The differences between our present and previously reported methods were the gauge of the chandelier and the use of the contact lens for vitrectomy, in addition to the wide-angle viewing system. Previous methods used a 25-gauge chandelier, whereas we used a 27-gauge chandelier. The smaller gauge chandelier needs only a small sclerotomy, and may decrease vitreous wicking from the sclerotomy site, resulting in reduced risk of infective endophthalmitis. The wide-angle viewing system is useful, especially in a patient with small pupil, but is not always necessary. The contact lens for vitrectomy is more widely used than the wide-angle viewing system, which can provide direct view of the fundus despite the restricted viewing angle, and combined with the scleral compression technique, it can allow viewing of the peripheral fundus.
All of our patients had macular lesion, but only Case 3 complained of visual disturbance. Moreover, no retinal break was identified preoperatively in Cases 1 and 2, but viewing under the microscope was very effective to find such defects. In Case 1, fundus examination showed macular attachment, but OCT showed the absence of the inner and outer segment junction line, suggesting chronic macular detachment followed by spontaneous attachment, indicating poor functional prognosis. Retinal detachment is not easy to detect, so all our cases were diagnosed with amblyopia or visual disturbance due to unknown cause. We emphasize the need to examine the peripheral fundus, which may show more prominent retinal detachment or subretinal strands, to detect possible retinal detachment as the cause of visual disturbance in pediatric patients. Moreover, OCT may help to reveal retinal detachment not detectable using the ophthalmoscope.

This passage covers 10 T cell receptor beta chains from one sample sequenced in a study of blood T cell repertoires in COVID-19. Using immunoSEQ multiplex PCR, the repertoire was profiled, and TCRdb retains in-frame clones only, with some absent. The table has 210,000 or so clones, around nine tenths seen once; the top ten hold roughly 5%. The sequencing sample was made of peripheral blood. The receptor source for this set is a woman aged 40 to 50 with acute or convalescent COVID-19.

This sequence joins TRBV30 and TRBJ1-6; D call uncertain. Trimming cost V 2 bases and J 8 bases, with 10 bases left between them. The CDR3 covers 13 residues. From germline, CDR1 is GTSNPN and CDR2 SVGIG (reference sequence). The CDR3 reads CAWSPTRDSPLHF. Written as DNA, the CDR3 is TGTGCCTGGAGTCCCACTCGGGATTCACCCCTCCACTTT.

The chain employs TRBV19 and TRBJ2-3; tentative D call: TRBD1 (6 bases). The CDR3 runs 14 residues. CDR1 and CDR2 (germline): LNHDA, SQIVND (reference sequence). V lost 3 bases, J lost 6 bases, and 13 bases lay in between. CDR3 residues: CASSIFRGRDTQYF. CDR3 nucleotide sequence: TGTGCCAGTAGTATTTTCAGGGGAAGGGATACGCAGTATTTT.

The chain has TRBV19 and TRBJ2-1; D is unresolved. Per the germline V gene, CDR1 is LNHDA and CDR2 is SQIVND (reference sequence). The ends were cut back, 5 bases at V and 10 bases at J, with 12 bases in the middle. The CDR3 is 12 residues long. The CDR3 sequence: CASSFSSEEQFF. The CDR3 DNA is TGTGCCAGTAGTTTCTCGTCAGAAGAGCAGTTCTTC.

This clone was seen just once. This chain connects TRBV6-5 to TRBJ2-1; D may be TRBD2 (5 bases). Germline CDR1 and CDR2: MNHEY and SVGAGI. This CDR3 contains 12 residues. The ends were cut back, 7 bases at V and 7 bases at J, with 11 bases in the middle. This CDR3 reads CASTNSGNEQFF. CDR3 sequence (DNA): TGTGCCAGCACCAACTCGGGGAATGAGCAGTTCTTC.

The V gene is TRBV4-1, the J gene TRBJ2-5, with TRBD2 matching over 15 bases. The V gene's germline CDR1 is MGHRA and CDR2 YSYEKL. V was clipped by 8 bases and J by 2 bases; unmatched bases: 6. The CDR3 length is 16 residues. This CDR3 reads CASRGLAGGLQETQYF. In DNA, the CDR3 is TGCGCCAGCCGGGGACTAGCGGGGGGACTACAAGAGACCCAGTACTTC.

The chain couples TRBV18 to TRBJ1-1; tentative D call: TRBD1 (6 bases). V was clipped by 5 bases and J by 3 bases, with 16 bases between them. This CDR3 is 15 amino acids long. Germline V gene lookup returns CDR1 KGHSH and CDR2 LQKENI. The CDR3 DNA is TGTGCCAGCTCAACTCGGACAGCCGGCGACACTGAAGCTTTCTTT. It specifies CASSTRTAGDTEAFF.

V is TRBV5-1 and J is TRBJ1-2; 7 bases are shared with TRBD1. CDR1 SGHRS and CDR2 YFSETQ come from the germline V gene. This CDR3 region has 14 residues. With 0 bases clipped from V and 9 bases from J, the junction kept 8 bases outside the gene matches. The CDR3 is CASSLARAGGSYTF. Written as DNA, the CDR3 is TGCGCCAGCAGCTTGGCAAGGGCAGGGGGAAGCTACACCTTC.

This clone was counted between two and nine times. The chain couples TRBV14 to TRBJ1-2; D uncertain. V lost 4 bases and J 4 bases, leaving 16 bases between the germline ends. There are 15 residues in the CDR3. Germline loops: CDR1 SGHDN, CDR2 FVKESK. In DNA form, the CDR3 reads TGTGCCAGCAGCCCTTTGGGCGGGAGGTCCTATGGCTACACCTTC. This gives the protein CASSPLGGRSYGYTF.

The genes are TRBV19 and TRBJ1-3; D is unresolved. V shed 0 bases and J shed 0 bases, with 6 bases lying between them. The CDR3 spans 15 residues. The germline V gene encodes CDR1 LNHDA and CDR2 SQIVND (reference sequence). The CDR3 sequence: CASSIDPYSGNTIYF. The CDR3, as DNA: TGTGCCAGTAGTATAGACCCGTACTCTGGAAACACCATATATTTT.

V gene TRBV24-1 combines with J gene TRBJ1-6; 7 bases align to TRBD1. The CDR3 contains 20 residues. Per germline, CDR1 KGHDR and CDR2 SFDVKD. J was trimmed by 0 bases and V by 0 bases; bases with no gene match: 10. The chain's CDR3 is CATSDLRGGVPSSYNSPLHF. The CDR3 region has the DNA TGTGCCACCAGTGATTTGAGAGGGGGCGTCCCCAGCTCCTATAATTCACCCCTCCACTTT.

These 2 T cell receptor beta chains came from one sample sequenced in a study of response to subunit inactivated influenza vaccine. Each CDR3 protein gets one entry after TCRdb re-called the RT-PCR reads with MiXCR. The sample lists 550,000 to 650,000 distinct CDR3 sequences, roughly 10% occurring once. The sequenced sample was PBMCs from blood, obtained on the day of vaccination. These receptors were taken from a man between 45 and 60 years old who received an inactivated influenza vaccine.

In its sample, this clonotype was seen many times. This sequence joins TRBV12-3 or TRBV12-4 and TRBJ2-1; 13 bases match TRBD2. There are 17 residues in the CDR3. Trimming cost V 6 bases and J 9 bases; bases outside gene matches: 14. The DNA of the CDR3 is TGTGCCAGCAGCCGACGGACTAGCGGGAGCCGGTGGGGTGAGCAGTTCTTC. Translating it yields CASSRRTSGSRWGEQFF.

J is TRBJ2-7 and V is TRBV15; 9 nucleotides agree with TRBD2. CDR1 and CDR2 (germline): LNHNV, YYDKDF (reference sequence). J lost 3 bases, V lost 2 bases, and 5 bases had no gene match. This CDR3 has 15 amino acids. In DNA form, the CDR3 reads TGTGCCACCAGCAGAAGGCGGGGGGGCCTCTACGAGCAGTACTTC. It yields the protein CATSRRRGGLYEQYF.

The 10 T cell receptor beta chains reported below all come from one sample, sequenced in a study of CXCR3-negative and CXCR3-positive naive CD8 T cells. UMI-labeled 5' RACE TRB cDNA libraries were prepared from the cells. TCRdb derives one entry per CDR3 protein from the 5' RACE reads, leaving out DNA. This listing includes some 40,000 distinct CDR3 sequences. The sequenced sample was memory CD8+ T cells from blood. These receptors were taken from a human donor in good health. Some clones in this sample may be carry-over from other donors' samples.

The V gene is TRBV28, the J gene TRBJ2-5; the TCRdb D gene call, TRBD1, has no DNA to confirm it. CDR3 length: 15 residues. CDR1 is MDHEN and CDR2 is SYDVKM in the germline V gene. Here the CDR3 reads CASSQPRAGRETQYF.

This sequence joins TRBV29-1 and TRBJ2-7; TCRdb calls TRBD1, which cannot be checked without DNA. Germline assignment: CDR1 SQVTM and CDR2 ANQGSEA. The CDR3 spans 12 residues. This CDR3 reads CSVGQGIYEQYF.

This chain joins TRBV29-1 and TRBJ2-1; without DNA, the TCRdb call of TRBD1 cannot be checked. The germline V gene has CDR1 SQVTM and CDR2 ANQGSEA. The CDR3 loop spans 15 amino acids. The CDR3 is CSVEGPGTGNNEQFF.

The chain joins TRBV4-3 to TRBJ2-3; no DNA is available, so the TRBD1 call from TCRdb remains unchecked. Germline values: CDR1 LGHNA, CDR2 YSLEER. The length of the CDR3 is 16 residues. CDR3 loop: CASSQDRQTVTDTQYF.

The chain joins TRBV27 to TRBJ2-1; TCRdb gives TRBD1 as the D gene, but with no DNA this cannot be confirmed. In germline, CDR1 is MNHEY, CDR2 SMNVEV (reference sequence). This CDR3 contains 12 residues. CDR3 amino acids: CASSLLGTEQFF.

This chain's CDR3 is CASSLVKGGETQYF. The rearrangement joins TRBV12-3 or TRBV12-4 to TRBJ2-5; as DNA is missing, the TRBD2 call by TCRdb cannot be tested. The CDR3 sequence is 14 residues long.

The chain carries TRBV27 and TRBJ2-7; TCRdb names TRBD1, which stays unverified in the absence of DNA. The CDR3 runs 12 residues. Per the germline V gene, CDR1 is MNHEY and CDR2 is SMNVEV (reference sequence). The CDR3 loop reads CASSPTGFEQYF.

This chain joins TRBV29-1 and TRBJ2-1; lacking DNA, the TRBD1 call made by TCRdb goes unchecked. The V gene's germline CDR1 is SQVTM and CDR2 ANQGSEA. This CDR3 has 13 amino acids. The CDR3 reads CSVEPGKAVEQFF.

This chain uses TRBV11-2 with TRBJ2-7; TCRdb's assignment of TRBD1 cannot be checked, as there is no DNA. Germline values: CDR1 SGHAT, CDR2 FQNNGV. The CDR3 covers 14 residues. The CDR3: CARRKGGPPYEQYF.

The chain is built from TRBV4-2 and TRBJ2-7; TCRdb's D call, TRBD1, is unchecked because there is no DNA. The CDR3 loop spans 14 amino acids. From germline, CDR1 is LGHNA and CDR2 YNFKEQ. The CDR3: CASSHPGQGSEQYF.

Our three pediatric patients with RRD were treated with the scleral buckling procedure with chandelier illumination under the wide-angle viewing system or contact lens for vitrectomy. All three patients had flat detachment involving the macula at initial presentation, which was reattached without complications. However, visual improvement was restricted in one patient. Chandelier illumination has potential disadvantages, such as the risks of infective endophthalmitis, lens injury, and light toxicity, but use in the buckling procedure for pediatric RRD has many advantages, especially in eyes with small or undetected retinal tear.
The authors report no conflicts of interest in this work.